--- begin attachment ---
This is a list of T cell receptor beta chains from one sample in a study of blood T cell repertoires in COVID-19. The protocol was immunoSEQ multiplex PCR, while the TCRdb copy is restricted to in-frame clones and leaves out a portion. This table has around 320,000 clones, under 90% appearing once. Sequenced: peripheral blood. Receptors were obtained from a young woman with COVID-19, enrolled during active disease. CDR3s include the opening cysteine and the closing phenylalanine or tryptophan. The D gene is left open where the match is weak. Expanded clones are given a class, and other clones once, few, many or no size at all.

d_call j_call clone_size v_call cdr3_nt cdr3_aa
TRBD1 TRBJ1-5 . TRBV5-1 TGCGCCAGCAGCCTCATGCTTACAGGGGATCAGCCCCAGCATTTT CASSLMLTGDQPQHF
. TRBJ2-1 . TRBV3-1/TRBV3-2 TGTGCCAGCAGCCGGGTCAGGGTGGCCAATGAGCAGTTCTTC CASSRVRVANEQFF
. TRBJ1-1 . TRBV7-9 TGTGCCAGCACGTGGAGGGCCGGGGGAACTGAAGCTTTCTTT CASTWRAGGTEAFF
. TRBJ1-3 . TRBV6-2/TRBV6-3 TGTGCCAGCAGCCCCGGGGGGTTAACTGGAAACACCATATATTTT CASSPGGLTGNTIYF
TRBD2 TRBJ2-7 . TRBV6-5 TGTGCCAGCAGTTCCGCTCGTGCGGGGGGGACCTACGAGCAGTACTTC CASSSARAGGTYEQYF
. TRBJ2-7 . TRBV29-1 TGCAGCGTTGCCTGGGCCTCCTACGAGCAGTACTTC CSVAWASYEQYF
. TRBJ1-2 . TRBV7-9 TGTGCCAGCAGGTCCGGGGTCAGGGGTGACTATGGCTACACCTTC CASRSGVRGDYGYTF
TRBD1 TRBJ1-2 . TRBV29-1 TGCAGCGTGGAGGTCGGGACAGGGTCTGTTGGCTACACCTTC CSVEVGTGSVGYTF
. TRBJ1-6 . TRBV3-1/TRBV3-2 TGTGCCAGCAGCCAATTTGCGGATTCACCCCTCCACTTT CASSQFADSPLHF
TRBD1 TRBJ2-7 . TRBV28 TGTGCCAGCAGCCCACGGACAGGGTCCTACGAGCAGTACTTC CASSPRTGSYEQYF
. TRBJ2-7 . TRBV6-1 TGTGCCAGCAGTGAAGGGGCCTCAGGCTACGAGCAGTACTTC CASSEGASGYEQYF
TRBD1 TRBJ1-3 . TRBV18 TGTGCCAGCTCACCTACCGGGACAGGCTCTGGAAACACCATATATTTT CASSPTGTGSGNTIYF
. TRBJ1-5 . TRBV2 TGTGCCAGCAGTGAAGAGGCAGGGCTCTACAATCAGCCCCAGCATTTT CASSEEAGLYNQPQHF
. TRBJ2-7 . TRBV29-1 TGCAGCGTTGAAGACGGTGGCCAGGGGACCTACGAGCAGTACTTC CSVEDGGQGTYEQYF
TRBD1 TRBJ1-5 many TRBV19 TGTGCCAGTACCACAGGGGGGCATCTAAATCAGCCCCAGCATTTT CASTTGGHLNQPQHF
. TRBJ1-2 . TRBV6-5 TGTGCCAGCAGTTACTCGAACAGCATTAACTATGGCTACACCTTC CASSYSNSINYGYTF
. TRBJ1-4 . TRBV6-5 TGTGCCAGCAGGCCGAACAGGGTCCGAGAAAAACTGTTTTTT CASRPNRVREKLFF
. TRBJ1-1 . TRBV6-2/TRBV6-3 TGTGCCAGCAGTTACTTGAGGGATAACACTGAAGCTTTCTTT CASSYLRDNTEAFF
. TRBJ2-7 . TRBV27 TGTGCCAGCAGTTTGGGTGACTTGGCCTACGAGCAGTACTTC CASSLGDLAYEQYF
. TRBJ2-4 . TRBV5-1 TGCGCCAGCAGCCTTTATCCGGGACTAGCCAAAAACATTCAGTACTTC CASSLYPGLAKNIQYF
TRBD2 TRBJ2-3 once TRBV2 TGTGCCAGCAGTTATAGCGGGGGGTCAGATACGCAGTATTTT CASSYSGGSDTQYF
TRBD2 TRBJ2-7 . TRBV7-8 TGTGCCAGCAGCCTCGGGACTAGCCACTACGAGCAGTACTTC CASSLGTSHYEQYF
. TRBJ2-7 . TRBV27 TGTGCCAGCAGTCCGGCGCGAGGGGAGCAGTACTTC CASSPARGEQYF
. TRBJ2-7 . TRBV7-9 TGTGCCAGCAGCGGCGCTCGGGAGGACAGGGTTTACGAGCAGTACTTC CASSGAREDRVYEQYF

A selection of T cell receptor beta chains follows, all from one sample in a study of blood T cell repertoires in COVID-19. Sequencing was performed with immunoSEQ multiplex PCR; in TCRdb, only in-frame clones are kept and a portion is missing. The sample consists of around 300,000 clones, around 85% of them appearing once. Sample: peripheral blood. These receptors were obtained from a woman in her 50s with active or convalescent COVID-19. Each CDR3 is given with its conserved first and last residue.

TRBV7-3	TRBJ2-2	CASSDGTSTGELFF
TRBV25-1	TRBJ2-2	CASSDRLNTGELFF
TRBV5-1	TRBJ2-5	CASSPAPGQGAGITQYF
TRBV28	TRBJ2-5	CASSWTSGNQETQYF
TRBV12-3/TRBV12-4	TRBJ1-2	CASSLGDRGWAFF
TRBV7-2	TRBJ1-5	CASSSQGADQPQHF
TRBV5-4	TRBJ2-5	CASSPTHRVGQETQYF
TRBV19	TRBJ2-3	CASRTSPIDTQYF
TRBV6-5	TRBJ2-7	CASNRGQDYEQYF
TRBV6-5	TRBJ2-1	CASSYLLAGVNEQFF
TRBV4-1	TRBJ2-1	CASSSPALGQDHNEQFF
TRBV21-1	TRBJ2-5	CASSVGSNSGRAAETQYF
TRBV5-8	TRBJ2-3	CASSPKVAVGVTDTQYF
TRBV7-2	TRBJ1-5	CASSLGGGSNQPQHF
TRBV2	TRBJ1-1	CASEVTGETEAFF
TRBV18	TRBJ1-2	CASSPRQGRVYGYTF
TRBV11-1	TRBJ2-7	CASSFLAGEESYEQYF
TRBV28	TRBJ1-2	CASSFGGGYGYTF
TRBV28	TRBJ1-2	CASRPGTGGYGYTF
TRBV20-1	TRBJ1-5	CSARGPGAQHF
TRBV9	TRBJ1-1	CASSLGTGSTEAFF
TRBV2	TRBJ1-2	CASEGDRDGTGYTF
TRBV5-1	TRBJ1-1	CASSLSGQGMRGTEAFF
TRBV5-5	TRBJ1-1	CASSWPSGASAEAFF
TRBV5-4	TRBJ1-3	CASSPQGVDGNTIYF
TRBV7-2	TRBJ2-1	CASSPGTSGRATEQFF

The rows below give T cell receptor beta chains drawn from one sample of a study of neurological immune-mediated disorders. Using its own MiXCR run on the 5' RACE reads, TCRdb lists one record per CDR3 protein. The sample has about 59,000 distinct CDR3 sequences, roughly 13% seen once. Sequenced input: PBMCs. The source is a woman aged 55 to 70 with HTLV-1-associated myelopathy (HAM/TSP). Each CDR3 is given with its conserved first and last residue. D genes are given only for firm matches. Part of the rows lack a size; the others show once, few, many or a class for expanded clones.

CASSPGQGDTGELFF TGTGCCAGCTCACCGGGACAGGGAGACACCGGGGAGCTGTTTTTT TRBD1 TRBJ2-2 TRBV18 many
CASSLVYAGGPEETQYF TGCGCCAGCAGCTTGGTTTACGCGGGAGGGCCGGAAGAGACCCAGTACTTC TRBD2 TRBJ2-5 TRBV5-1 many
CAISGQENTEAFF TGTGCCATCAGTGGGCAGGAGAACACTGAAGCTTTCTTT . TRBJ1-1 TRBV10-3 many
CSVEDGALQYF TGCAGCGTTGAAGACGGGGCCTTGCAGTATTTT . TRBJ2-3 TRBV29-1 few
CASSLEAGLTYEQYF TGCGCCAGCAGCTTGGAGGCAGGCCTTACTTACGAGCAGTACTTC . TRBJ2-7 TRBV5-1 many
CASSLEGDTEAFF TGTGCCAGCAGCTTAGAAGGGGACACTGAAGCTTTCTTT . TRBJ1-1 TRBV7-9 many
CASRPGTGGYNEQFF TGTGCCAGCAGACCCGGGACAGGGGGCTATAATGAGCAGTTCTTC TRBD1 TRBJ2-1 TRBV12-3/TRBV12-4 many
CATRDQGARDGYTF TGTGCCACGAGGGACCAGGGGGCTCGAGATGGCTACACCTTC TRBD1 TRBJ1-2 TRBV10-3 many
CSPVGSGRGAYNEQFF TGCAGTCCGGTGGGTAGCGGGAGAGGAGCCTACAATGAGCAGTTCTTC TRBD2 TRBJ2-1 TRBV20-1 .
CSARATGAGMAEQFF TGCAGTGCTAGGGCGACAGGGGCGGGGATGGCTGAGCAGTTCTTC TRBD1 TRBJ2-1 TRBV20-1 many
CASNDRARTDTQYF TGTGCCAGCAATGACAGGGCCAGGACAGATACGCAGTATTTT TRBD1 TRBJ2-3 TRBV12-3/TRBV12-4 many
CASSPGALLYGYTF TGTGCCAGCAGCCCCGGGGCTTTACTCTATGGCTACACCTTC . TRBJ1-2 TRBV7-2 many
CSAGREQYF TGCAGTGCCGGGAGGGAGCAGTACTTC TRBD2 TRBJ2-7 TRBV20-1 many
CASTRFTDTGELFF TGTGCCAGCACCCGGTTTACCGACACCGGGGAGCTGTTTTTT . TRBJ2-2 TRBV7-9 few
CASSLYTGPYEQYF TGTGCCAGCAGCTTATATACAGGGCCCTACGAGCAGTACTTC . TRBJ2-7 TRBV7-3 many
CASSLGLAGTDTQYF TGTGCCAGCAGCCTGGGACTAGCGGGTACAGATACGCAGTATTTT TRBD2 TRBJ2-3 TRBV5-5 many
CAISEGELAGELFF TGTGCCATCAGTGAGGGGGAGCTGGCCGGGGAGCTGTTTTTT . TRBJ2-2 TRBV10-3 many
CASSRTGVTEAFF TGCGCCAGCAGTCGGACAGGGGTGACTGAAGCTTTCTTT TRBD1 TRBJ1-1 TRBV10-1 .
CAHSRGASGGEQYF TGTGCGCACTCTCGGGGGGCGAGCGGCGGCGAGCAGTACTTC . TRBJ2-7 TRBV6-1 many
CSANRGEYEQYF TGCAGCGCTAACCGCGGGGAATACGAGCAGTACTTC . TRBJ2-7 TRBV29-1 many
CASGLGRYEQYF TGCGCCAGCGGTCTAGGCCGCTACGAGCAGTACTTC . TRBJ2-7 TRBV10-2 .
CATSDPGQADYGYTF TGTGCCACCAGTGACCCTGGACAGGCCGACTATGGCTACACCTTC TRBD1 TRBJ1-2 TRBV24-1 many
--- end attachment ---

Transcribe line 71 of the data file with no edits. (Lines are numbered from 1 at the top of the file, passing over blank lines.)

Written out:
CAISEGELAGELFF TGTGCCATCAGTGAGGGGGAGCTGGCCGGGGAGCTGTTTTTT . TRBJ2-2 TRBV10-3 many